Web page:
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Die Volksanwaltschaft ist eine unabhängige Kontrolleinrichtung. Ihre Aufgaben sind in der Bundesverfassung und dem Volksanwaltschaftsgesetz festgelegt.


October 4, 2010

Both the hearing and the visually impaired regularly complain to the AOB that only a small part of the public television programme of the Austrian Public Broadcasting ORF is accessible to them although they must pay the full amount of radio/TV licence fees. 

The Austrian Association of the Blind and Visually Impaired turned to the AOB, as basically only one television show per week is accessible to the 318,000 visually impaired in Austria. According to surveys, TV is the primary information and entertainment medium for the majority of the blind and visually impaired. The radio is no replacement for television. The Association of the Blind and Visually Impaired demands that a binding audio description be enshrined in the law within the scope of the public service mission of the Austrian Public Broadcasting ORF. Additionally all films financed or partially financed by state funds should be made available as audio films.

The State Secretary for Media emphasised that ORF has recently substantially expanded its broadcasts for the hearing and visually impaired. About 370 hours of television per month are currently subtitled. The number of broadcasting minutes with signing is currently 760 and has been increased ten-fold since 2003. Starting recently, the news programme "Zeit im Bild" has been accompanied by sign language. Furthermore transmissions of debates from Parliament will be subtitled in the future.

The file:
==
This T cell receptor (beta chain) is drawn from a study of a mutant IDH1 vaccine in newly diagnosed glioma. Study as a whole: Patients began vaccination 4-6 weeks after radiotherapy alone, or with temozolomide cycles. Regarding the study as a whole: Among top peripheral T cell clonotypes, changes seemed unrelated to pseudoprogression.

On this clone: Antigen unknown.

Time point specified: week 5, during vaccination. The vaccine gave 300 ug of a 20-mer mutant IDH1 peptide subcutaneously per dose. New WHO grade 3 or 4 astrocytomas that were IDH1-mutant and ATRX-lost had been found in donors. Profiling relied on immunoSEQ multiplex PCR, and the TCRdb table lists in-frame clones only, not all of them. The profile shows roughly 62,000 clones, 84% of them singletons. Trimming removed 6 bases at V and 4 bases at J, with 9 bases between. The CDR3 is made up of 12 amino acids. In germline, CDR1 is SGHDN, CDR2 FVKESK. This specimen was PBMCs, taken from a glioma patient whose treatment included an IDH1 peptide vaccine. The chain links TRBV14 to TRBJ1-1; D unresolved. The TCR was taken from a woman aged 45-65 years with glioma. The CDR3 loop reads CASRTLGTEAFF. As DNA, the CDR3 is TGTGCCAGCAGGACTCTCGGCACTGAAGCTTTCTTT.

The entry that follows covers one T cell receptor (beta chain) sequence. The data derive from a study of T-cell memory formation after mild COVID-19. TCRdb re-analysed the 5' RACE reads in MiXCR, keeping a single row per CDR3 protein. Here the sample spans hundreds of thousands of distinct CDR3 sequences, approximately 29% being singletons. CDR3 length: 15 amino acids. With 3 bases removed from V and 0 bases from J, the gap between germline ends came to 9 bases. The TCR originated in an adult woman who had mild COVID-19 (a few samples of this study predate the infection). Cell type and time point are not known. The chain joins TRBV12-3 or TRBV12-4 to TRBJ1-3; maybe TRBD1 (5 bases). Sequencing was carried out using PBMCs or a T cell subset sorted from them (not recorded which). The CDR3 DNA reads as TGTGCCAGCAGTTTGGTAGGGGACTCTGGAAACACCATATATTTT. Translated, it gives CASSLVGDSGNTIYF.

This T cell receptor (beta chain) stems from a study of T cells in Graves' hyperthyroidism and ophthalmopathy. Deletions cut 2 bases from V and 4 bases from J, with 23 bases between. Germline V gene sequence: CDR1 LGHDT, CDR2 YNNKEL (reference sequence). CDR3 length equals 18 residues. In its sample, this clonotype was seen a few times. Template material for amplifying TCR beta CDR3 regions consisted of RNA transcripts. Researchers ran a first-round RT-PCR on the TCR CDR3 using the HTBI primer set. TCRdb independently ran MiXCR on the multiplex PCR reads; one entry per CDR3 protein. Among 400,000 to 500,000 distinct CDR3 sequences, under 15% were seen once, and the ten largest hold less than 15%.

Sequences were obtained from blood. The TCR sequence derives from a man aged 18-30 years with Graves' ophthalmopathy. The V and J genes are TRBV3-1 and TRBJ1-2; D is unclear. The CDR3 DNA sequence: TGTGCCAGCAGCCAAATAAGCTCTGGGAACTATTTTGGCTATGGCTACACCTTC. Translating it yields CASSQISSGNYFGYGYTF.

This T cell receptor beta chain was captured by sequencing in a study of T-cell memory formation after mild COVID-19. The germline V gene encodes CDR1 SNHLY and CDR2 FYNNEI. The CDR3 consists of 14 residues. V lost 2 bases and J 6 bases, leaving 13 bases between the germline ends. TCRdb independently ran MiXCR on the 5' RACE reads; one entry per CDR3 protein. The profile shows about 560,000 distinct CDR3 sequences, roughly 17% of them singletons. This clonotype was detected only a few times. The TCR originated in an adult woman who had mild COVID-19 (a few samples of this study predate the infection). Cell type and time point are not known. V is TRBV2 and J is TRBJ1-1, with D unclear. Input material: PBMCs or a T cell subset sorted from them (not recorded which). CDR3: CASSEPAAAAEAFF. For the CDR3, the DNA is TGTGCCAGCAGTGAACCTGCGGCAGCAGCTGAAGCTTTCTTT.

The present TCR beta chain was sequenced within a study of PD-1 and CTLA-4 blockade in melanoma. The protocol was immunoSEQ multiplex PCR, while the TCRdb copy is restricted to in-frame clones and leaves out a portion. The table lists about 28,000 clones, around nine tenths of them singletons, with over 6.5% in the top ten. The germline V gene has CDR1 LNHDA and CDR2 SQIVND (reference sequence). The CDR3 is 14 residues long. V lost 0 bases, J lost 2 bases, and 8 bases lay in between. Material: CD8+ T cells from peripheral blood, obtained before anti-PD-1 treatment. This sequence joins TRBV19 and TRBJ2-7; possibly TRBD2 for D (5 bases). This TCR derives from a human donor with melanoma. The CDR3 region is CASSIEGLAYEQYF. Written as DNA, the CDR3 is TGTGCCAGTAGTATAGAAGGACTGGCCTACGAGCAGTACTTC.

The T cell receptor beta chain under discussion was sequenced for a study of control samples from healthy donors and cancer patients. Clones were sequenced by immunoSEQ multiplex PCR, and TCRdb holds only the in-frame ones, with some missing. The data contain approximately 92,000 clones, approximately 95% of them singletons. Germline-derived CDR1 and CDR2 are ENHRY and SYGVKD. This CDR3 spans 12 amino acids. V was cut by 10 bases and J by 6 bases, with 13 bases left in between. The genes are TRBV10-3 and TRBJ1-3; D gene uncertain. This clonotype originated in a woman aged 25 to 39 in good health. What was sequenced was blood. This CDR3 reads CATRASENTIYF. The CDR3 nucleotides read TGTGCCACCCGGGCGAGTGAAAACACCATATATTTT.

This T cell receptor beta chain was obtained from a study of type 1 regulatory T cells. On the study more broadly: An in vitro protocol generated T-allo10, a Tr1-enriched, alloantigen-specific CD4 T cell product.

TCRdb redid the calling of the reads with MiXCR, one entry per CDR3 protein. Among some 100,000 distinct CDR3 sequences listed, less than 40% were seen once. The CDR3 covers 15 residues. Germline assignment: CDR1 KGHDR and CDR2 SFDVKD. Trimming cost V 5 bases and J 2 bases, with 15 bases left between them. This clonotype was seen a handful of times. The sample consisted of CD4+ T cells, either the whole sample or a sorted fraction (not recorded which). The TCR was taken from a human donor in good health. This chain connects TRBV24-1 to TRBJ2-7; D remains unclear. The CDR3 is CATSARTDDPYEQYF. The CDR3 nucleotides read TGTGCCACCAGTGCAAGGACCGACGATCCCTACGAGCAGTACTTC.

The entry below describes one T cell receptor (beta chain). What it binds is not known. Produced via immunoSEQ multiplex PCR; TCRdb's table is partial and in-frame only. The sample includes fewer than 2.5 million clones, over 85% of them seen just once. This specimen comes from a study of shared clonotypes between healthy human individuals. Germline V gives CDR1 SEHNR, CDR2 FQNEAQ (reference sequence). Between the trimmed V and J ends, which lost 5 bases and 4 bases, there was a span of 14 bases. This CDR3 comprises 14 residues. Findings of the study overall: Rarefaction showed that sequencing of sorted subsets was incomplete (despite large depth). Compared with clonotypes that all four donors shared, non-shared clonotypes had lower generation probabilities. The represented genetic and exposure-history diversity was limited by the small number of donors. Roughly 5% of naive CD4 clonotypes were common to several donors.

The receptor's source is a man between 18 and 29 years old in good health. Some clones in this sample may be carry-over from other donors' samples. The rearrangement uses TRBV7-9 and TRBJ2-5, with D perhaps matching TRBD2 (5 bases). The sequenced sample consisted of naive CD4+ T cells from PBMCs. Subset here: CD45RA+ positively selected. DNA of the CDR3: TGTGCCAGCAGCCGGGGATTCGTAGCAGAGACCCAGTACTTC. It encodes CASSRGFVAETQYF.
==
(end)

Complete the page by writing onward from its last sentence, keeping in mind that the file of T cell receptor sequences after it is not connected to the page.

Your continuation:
The question of barrier-free access to ORF programmes was also the subject of a parliamentary enquiry in September 2009. During this enquiry, a number of experts evaluated the ORF broadcasts for the hearing and visually impaired as still inadequate. With a 30% rate of subtitling, Austria occupies the second to last place in Europe. Only Albania has even poorer broadcasts for the hearing and visually impaired. In comparison, Great Britain and Ireland already have 100% of their programming subtitled, while the figure is 60% in Belgium, Sweden and France.

The current draft of an amendment of the ORF Act provides for a gradual binding annual increase in the percentage of the ORF broadcasts for the hearing and visually impaired. However, this is not sufficient for the persons affected. They are specifically demanding a concrete and binding step-by-step plan with audio description of all broadcasts as part of the public service core mission by 2020 at the latest. In his comment to the draft law, the Ombudsperson for the Disabled pointed to the agreement concluded at the end of 2009, according to which the percentage of subtitled broadcasts will be increased from currently 33% to 45% in 2010 and to 55% in 2011. Moreover, the audio description will be increased both for the ORF’s own productions and co-productions.

The AOB welcomes the endeavours and measures undertaken thus far to improve the barrier freedom of the ORF broadcasts. However, these measures must be urgently intensified. This is the only way to comply with the legal obligations under the UN Convention on the Rights of Persons with Disabilities, which Austria has ratified.

The AOB aims at offering a barrier-free access to its weekly TV broadcast and is currently in contact with ORF to clarify the next steps in this direction.